BACKGROUND. Breast carcinoma is the most common major malignancy among several Asian-American populations. This study surveyed mammography screening knowledge and practices among Chinese-American women. METHODS. In 1999, the authors conducted a cross-sectional, community-based survey in Seattle, Washington. Bilingual and bicultural interviewers administered surveys in Mandarin, Cantonese, or English at participants' homes. RESULTS. The survey cooperation rate (responses among reachable and eligible households) was 72% with 350 eligible women (age ≥ 40 years with no prior history of breast carcinoma or double mastectomy). Seventy-four percent of women reported prior mammography screening, and 61% of women reported screening in the last 2 years. In multivariate analysis, a strong association was found between mammography screening and recommendations by physicians and nurses (prior screening: odds ratio [OR], 16.0; 95% confidence interval [95% CI], 7.8-35.0; recent screening: OR, 7.0; 95% CI, 3.8-13.6). This finding applied to both recent immigrants (< 15 years in the U.S.) and earlier immigrants (≥ 15 years in the U.S.). Thirty-two percent of women reported that the best way to detect breast carcinoma was a modality other than mammogram. CONCLUSIONS. The authors recommend a multifaceted approach to increase mammography screening by Chinese-American women: recommendations from the provider plus targeted education to address the effectiveness of screening mammography compared with breast self examination and clinical breast examination.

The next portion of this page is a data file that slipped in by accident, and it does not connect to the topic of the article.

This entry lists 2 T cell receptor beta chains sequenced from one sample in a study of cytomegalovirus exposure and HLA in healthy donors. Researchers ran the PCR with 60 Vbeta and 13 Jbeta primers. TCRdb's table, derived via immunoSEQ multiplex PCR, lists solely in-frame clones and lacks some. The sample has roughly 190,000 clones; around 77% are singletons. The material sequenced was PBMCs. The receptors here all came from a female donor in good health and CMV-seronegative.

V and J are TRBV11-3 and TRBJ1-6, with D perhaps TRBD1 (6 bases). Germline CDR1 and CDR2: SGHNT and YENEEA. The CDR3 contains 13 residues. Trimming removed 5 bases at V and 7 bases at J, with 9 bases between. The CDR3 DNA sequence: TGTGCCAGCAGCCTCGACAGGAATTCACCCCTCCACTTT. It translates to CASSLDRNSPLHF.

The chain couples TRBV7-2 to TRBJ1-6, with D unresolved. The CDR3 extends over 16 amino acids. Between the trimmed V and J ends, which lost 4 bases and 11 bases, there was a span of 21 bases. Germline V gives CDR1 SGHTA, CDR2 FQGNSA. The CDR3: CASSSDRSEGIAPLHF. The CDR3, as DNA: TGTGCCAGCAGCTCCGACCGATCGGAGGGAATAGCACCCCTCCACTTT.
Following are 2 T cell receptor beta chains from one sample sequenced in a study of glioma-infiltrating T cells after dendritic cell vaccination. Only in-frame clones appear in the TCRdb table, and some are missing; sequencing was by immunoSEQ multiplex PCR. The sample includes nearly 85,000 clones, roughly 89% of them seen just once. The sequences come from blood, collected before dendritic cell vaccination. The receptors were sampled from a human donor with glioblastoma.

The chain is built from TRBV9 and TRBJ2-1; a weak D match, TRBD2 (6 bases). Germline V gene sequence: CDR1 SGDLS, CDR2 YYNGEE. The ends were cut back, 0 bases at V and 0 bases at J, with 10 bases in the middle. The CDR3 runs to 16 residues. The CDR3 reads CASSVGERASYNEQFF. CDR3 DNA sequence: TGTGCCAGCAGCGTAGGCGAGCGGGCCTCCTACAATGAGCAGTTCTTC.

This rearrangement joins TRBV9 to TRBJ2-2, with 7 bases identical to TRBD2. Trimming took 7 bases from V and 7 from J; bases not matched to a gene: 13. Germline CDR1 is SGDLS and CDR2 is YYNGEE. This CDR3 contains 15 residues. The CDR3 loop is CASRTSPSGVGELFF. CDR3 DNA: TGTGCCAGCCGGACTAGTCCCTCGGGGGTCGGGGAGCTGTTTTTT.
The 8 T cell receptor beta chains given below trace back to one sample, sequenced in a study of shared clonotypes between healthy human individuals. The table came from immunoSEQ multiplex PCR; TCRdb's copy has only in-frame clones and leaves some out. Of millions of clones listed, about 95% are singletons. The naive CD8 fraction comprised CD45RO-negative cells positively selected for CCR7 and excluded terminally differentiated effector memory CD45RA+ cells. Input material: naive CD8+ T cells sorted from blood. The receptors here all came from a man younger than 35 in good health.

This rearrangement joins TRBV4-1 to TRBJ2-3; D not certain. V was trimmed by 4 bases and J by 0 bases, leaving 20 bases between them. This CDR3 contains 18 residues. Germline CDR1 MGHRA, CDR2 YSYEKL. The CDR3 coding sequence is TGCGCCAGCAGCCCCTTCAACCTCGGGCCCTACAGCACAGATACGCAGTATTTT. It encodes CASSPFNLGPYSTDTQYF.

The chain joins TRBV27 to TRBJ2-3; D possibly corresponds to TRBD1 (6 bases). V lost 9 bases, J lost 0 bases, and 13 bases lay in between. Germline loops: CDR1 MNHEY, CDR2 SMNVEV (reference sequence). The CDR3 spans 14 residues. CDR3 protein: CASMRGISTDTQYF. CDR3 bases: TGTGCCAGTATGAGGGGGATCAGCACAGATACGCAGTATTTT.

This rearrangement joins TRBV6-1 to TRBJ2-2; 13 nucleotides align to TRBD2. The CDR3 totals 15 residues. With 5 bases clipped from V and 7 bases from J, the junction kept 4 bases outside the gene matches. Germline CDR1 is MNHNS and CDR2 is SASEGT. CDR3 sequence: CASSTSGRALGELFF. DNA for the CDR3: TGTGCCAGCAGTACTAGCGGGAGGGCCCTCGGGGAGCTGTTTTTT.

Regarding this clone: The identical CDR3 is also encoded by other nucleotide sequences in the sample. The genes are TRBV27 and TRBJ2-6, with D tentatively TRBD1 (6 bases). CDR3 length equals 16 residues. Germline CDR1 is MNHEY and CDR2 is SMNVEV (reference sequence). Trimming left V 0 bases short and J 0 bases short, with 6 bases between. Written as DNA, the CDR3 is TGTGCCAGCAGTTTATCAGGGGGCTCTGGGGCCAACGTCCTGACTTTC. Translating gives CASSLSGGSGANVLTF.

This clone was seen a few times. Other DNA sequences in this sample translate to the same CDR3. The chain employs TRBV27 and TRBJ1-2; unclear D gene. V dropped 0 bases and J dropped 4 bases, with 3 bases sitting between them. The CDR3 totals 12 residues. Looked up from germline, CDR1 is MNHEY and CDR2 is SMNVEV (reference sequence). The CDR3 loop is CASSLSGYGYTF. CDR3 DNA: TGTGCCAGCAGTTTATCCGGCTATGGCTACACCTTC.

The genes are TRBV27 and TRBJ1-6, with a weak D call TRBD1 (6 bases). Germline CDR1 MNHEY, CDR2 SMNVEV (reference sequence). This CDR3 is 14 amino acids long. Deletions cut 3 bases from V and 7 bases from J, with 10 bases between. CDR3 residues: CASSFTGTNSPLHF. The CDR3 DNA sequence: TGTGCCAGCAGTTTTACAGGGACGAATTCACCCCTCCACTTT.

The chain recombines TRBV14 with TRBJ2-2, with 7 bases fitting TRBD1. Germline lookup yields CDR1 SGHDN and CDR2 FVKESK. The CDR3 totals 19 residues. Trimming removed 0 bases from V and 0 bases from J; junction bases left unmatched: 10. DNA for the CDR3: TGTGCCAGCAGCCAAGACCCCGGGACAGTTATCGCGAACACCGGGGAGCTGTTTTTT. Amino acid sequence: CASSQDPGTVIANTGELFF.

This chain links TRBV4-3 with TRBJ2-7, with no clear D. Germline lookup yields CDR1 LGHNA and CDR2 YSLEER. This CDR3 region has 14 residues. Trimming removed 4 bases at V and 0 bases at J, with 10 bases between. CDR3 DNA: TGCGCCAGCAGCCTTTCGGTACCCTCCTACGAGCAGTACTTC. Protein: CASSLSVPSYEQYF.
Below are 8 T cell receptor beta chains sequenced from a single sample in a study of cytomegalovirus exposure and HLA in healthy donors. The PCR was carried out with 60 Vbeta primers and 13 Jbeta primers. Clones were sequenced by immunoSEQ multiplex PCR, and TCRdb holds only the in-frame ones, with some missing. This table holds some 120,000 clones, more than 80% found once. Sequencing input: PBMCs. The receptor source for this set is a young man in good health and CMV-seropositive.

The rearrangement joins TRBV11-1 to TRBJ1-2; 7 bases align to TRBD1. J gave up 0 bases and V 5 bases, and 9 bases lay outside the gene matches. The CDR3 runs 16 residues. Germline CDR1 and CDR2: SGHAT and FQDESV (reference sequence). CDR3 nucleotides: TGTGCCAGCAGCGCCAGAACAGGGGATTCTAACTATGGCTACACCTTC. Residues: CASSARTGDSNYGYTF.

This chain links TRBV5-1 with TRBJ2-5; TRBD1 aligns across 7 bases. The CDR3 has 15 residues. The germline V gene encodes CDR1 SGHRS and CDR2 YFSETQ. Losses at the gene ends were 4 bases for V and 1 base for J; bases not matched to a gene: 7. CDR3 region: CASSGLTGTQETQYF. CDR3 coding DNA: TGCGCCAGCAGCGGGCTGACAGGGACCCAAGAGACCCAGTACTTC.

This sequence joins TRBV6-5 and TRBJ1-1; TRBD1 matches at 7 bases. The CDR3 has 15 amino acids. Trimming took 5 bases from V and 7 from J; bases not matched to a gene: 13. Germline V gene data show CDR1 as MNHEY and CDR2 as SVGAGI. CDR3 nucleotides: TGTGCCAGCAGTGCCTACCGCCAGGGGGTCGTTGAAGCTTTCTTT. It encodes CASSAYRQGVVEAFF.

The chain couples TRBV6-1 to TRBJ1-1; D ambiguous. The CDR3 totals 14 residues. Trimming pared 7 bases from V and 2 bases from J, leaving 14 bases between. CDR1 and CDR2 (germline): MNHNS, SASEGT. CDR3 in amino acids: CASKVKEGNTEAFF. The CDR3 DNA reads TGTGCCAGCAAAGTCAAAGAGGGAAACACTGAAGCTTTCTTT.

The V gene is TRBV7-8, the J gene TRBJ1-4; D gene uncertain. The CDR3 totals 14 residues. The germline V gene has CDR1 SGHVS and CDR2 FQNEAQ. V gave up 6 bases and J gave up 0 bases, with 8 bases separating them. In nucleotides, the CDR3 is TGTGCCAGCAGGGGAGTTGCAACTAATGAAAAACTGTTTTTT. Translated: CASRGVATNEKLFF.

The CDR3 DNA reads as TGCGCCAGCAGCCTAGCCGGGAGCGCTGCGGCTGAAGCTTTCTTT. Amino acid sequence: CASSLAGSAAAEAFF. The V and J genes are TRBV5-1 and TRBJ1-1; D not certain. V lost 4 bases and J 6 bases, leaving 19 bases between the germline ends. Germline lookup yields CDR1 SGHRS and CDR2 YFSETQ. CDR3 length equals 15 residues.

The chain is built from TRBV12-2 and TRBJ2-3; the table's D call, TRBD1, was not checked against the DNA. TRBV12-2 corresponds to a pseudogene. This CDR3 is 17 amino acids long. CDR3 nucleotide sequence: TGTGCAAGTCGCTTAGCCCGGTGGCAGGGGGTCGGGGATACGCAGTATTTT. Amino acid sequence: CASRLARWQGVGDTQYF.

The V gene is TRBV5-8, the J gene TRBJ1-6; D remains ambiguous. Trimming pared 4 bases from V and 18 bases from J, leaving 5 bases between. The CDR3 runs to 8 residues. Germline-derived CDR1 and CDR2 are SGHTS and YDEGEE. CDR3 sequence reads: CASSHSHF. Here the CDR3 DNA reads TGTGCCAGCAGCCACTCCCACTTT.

ASJC Scopus subject areas
- Cancer Research